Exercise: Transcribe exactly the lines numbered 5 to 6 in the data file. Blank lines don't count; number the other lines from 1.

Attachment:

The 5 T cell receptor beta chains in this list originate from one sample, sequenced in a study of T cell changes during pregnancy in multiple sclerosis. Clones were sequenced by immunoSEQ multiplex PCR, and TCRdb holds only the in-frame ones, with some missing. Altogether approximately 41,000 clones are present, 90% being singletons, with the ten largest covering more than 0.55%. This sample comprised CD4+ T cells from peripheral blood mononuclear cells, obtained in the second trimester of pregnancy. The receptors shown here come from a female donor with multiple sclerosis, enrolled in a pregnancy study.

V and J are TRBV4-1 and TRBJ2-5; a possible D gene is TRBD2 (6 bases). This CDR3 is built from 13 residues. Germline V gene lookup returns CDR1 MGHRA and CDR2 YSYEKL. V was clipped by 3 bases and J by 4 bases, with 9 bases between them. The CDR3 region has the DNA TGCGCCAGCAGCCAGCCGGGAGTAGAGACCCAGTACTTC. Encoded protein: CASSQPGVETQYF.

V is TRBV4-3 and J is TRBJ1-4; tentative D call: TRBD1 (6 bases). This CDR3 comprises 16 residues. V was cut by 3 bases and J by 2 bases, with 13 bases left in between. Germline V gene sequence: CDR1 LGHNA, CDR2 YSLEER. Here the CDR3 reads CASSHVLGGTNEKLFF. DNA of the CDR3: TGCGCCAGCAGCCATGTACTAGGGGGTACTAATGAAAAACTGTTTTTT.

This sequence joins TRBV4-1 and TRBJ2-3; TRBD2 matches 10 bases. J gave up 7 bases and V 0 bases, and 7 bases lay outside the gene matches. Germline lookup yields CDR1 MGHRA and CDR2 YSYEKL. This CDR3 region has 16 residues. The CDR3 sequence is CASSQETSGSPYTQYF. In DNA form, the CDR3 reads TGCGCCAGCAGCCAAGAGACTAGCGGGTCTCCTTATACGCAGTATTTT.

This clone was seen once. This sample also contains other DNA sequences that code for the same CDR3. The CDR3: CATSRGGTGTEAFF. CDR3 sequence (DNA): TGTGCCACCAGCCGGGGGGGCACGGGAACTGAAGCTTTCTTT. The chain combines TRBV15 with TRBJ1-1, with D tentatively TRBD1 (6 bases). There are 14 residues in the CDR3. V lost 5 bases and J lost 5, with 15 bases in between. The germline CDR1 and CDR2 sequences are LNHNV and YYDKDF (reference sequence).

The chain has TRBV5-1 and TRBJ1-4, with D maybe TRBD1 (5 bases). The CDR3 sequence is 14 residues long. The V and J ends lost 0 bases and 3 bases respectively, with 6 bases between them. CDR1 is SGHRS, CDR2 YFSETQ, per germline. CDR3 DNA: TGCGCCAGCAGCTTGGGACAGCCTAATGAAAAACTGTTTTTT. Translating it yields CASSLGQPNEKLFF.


This clone was seen once. This sample also contains other DNA sequences that code for the same CDR3. The CDR3: CATSRGGTGTEAFF. CDR3 sequence (DNA): TGTGCCACCAGCCGGGGGGGCACGGGAACTGAAGCTTTCTTT. The chain combines TRBV15 with TRBJ1-1, with D tentatively TRBD1 (6 bases). There are 14 residues in the CDR3. V lost 5 bases and J lost 5, with 15 bases in between. The germline CDR1 and CDR2 sequences are LNHNV and YYDKDF (reference sequence).

The chain has TRBV5-1 and TRBJ1-4, with D maybe TRBD1 (5 bases). The CDR3 sequence is 14 residues long. The V and J ends lost 0 bases and 3 bases respectively, with 6 bases between them. CDR1 is SGHRS, CDR2 YFSETQ, per germline. CDR3 DNA: TGCGCCAGCAGCTTGGGACAGCCTAATGAAAAACTGTTTTTT. Translating it yields CASSLGQPNEKLFF.